Following my recent needling of Mr Allister Heath at City AM in response to his article calling for a new Ronald Reagan, he has kindly responded thus:
I agree with you that monetary policy was too loose in the US and in the UK (disastrously so under Lord Lawson in particular). However, I was focusing on Reagan's fiscal policies and didn't mention his monetary policy in my piece. While the latter was bad, it was no worse than what we have seen later and still see today - so I don't think it's an especially anti-Reagan point (we also saw far worse prior to him; in fact, the history of modern monetary policy has been one of failure in almost all economies). In fact, it is simply wrong for you to claim that monetary over-expansion started in the 1980s - we have been plagued by it ever since fiat money (and even before, for example when gold was brought back in large quantities to Europe by Latin American explorers).
As to the statistical dispersion of post-tax incomes you refer to, I agree that it has increased since the 1980s - but I do not believe inequality of outcomes as a goal, evidently unlike you. I do not believe that this kind of inequality causes crime. I'm much more worried bythe fact that some groups and individuals in society lack opportunity, for example because of poor state schools or because of perverse incentives created by the benefits system. But I think that low marginal tax rates maximise opportunities and economic growth, and hence welcome what Reagan did on that front.
To which I have framed a reply, as follows:
Dear Mr Heath
Thank you for responding. I am sorry to reply late but must plead pressure of work. May I perhaps take up a couple of your points?
1. I accept that Reagan's successors tended to permit the same disastrous over-expansion (I said "acceleration") of the money supply that, I must insist, did indeed begin on his watch. I shan't bore you with the graphs but the facts are undeniable. Yes, the money supply has had previous bursts - e.g. in the lead up to the 1929 debacle (and I'm familiar with the gold-supply-boosted inflation of the 16th century) - but 1980-ish was definitely a watershed in the postwar era. It's reaching a bit too far back to make tu quoque an excuse. However, I certainly don't exonerate his successors, either.
2. I also accept that when tax rates are high, tax cutting does help increase tax revenue as well as stimulating enterprise. But I'm not sure how much more tax rates should be cut from the 15% or so that effectively the American rich are currently paying. At the other end, I seem to recall research by - was it the IFS? - that shows the poorer sort are paying proportionately nearly as much tax as the middle class (something like 40%), thanks to indirect taxation.
3. You don't have to be a socialist - and I am certainly not - to query how (for example) the top ten US hedge fund managers can now be averaging $1.75 billion earnings p.a. This sort of thing is hardly the only alternative to "equality of outcome", a phrase whose implications are somewhat mischievously deployed by you in a discussion that ought really to be rather more nuanced.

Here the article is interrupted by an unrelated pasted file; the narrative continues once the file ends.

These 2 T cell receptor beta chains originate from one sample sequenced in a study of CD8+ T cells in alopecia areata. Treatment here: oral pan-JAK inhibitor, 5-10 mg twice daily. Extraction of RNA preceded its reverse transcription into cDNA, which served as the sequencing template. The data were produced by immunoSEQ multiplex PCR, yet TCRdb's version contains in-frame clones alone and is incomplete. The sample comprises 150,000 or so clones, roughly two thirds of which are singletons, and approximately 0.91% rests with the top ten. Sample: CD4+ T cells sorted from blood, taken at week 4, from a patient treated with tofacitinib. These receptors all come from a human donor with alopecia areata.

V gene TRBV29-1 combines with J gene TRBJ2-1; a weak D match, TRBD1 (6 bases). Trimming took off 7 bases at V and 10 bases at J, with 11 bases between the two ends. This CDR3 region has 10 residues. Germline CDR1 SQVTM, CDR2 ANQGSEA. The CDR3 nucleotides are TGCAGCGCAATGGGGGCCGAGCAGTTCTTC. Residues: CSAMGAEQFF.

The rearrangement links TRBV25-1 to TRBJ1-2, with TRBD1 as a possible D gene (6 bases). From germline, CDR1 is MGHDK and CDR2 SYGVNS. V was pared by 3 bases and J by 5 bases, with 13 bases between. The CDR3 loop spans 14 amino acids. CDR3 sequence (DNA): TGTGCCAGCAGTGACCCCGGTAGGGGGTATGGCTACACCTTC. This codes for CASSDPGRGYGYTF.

4. Fiscal policy that focuses solely on State spending and debt is what has led us to this pretty pass. The Flow of Funds data shows that US local and national government debt declined from 52% of total credit market debt in 1952, to under 15% in 2007. That is not what has blown up the economy. Australian economist Steve Keen maintains, plausibly in my view, that what we have seen is a private debt crisis, not a public one. And this was stoked by the ability of banks to inflate asset prices through reckless lending; as well as government interference in the housing market, on both sides of the Atlantic. The failure to control the egregious greed of bankers must be laid at the door of governments, who doubtless saw votes for themselves in an overstimulated financial environment.
5. As the late Sir James Goldsmith (no slapstick socialist he, either) observed as long ago as 1993 when GATT was under way, it is globalisation that is destroying opportunities for those sectors of society for which you express some concern. Indeed he foresaw the breakdown of social cohesion in the West which we are now beginning to witness, and which the extremely high and growing disparities of wealth and income are doing nothing to heal. Certain clever and unscrupulous individuals have exploited the massively enriching (to themselves) opportunities latent in this situation, so I think it's fair to suggest that there is a causal relation between the prosperity of the super-wealthy in the modern financialized economies, and the impoverishment and social decay in the same.
6. You say that poverty does not cause crime (though recent UK statistics are showing a significant increase in burglaries). I would suggest that the underclass has, to some extent, been bought off by the payment of various kinds of social benefits, although there has been a concomitant deterioration in morale and behaviour, the effects of which are becoming increasingly difficult to manage and which is breeding a growing number of angry and confused children. Schools are doing what they can, but people must have hope of a better life and the prospects of meaningful employment and self-determination. This is unlikely to be achieved when our government exploits economic migration to hold down wage rates. More exam passes (inflated grades or no) may merely create a class of Eliza Doolittles with attitude.
INVESTMENT DISCLOSURE: None. Still in cash, and missing all those day-trading opportunities.
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